Page last updated at 08:13 GMT, Thursday, 4 September 2008 09:13 UK

Comic answer to Yemen water crisis

By Ginny Hill
BBC News, Sanaa

Water trucks
Yemeni population will double by 2035, but already water supply hardly copes
Yemen is projected to be the first Arab country that will use up all of its groundwater, but no-one knows exactly when the water table will dry out or fall beyond a viable level for human use.

In a race to shape public opinion, the government has developed a national mascot to encourage water conservation.

Rowyan is an animated raindrop, a cheery cartoon character with moustache and headdress. His wife, Rowyana, has curling eyelashes. She carries a handbag and wears a veil and full-length black robes.

"Rowyan is one of the tools we're using to promote public awareness," says Salim Bashueib, chairman of the National Water Resource Authority - which issues licences for new water wells and uses a satellite tracking system to monitor the movements of drill rigs.

"People won't respect the laws on water use if they don't understand the scale of the problem and the reason for compliance."

Visual impact

Yemen's national water conservation campaign is one of the first to be launched in the Middle East.

"It's a new approach," says Jochen Renger, head of GTZ's water sector programme in Yemen. GTZ is a German development organisation that invented the mascot in co-operation with the Yemeni government and the United Nations Development Programme.

"All over the world, water issues are tackled by engineers, who focus on pipes and pumps. We wanted to complement their technical expertise by introducing Rowyan as the flagship of the National Water Resources Authority."


Rowyan explains ways to conserve dwindling water supplies

The Arabic adjective rowyan - and the feminine version rowyana - means "I've had enough water" and the message is simply to make more efficient use of every drop.

Rowyan's visual impact is designed to appeal in a country with low literacy levels, where advertising and market research are limited. Rowyan is also intended to attract children, who will influence future water use.

"We've already seen high demand for Rowyan products, such as spare wheel covers, posters and bags," says Mr Renger.

"Rowyan really seems to have captured the public's imagination. This indicates people are receptive to the message at some level. But is there a behavioural change? We don't know yet."

Director of the Yemen Polling Centre Hafez Bukari says Rowyan could have a powerful impact if all the relevant government ministries and international donors support the initiative.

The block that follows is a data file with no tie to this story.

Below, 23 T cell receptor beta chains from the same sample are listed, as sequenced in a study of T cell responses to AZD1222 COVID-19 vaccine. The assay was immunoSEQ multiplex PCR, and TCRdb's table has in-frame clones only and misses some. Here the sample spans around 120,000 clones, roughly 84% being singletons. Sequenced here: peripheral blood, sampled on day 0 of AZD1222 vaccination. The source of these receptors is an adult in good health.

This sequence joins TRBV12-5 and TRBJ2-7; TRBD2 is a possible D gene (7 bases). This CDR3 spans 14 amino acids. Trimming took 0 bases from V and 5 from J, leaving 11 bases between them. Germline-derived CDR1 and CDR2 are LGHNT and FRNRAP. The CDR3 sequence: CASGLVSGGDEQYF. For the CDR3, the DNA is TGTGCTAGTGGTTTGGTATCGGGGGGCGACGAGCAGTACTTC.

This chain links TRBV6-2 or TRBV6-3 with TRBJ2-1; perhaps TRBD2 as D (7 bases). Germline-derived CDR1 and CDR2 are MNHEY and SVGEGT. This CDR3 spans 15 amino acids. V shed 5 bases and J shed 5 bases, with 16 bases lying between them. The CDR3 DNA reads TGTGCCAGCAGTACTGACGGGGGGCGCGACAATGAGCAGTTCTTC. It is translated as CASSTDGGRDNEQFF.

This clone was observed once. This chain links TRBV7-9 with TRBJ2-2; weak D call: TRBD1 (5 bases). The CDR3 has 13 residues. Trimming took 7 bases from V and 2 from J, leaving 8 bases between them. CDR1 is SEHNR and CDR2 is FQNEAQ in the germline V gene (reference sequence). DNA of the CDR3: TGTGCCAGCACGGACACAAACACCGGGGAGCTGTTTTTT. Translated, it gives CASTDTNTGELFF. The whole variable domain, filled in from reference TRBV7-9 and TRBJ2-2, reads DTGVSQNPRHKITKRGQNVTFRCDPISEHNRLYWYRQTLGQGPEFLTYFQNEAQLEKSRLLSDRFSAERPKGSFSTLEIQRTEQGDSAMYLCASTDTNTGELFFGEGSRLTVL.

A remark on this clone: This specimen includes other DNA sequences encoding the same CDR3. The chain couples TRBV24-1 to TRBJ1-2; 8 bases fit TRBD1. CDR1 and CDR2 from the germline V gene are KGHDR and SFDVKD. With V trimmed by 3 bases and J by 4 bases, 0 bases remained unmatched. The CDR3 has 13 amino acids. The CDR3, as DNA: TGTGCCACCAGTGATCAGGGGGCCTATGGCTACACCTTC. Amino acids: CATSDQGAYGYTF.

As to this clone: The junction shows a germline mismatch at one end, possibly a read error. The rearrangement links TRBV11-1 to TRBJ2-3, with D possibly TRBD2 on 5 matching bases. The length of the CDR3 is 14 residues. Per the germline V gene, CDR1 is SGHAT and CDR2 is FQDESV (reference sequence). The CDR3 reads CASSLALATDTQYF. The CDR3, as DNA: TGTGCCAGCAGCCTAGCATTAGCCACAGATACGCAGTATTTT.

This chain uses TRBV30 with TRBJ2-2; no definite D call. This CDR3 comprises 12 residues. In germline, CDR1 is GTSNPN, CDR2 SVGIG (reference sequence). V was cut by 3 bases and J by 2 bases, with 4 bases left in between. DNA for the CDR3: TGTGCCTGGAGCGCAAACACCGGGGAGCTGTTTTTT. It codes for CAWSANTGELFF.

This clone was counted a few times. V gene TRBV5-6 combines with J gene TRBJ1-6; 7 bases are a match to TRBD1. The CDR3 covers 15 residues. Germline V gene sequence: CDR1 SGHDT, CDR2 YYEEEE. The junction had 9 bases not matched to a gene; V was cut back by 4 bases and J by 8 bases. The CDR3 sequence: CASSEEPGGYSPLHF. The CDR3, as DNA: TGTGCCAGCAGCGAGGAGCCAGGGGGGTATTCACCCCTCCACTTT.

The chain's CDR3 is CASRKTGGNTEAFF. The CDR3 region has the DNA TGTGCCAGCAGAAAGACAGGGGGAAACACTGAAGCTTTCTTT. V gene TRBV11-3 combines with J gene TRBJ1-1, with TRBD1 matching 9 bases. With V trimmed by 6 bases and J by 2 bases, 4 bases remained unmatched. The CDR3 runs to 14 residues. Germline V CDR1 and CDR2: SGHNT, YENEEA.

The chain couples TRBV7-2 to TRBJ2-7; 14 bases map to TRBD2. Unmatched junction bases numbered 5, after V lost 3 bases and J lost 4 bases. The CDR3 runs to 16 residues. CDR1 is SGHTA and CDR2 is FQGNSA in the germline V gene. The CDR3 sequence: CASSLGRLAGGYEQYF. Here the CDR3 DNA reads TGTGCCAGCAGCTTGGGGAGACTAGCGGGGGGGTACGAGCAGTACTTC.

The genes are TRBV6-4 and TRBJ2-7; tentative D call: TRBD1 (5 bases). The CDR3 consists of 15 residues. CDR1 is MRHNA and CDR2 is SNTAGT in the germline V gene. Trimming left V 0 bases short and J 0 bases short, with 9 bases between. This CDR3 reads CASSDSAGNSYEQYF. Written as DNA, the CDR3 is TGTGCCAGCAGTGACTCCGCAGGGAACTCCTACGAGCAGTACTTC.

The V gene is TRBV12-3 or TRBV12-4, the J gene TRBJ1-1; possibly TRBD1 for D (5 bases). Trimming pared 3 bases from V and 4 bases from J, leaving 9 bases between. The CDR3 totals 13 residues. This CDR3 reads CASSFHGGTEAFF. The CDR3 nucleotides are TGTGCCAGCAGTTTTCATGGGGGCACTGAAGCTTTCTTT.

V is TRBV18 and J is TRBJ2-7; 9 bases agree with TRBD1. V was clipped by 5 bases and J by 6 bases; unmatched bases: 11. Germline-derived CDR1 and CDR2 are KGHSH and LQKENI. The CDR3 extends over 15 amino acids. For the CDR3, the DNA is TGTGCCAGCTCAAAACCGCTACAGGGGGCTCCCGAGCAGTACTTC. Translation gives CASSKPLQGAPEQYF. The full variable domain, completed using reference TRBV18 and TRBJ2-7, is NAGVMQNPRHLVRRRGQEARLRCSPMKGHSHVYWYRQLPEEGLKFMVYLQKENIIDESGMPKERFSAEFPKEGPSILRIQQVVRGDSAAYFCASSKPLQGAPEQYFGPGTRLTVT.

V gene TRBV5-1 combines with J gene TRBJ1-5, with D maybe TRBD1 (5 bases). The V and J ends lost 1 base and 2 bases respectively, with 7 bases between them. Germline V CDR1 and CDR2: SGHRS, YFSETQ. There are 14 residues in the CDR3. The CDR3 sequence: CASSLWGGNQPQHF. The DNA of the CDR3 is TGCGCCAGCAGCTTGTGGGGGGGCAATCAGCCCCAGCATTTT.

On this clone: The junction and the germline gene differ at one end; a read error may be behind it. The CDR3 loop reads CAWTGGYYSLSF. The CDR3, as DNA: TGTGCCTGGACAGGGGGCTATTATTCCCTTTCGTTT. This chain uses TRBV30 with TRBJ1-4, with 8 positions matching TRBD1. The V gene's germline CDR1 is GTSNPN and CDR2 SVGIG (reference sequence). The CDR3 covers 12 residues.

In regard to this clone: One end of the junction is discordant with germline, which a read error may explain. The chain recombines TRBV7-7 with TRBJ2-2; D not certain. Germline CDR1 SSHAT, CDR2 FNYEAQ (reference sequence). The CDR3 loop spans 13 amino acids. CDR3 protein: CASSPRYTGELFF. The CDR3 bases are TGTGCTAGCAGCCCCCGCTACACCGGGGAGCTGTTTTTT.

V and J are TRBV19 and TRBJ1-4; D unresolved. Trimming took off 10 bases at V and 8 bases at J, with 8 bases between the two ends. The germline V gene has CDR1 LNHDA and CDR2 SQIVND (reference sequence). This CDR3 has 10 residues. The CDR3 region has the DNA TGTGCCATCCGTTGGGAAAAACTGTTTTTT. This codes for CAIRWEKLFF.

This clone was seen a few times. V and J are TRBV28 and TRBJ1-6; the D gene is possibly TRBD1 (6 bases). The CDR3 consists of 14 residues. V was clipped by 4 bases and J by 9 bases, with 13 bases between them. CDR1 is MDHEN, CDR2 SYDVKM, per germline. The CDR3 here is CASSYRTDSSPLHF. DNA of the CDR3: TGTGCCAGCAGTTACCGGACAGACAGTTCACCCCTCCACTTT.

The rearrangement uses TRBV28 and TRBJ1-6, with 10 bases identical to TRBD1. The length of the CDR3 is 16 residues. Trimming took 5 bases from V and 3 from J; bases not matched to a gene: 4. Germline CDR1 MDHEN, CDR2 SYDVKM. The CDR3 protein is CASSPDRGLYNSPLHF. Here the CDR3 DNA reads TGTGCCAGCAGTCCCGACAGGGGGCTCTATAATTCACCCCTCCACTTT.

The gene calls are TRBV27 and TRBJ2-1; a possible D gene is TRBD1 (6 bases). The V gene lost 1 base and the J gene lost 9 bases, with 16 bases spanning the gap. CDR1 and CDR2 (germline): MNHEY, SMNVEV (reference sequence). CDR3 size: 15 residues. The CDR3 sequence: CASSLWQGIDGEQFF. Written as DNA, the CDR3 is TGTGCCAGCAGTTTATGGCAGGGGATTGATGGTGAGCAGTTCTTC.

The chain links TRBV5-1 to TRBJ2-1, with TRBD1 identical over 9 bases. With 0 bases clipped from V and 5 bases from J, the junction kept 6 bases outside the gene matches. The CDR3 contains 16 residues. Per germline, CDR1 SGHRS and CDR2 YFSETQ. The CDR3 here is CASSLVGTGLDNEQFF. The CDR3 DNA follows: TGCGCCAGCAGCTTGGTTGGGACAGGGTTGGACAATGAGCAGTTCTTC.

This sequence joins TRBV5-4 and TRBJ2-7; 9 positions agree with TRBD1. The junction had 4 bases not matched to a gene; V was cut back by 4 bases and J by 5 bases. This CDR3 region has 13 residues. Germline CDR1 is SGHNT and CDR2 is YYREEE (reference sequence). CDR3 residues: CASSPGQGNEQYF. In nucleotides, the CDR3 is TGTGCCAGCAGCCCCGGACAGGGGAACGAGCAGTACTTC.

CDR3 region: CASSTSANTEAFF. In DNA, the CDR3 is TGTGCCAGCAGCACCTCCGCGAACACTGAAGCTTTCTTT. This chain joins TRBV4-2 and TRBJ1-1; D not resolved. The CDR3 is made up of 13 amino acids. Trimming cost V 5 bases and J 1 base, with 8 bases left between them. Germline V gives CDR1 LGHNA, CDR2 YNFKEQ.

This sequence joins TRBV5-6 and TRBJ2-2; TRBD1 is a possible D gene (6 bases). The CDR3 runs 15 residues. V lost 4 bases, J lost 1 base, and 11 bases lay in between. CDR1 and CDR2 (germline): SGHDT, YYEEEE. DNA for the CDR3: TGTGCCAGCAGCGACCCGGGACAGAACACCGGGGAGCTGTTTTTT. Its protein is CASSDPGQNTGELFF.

"Communication between water institutions is currently very poor. Our research has shown that Yemenis are confused. They don't know who's in charge of water issues and they're not receiving a single coordinated message from the authorities."

Local empowerment

Within the past few months, Yemen has implemented a fast-track decentralisation programme. Competency for water resources is being devolved to the local level.

Yemen map
There are 14 water basins in Yemen, and each one will have a water basin committee - a sort of water parliament.

"These steps will hopefully lead to more transparent procedures and accountability. The challenge is to empower local committees with technical ability and understanding of water management issues," says GTZ's Jochen Renger.

About 90% of Yemen's ground water is currently used to irrigate high-value qat crops - a mildly narcotic leaf, chewed for pleasure and much-loved by Yemenis. Qat farmers rely on subsidised diesel to power their water pumps.

Landowners are supposed to obtain a permit to drill new wells but the sector is poorly regulated.

Decades of random drilling have depleted Yemen's aquifers, extracting groundwater faster than rainfall can replenish supplies.

Rigs are now boring well shafts to mine fossil water that was capped and sealed in the rocks during prehistoric geological change.

"Unlicensed drill rigs are like heavy weaponry in the hands of terrorists," says Water Minister Abdul Rahman al-Iryani.

"They don't kill people immediately, because their impact is delayed, but water shortages will take a deadly toll within the next generation."

Research for this article was made possible in part by support from the Pulitzer Center on Crisis Reporting.

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11 Aug 08 |  Middle East

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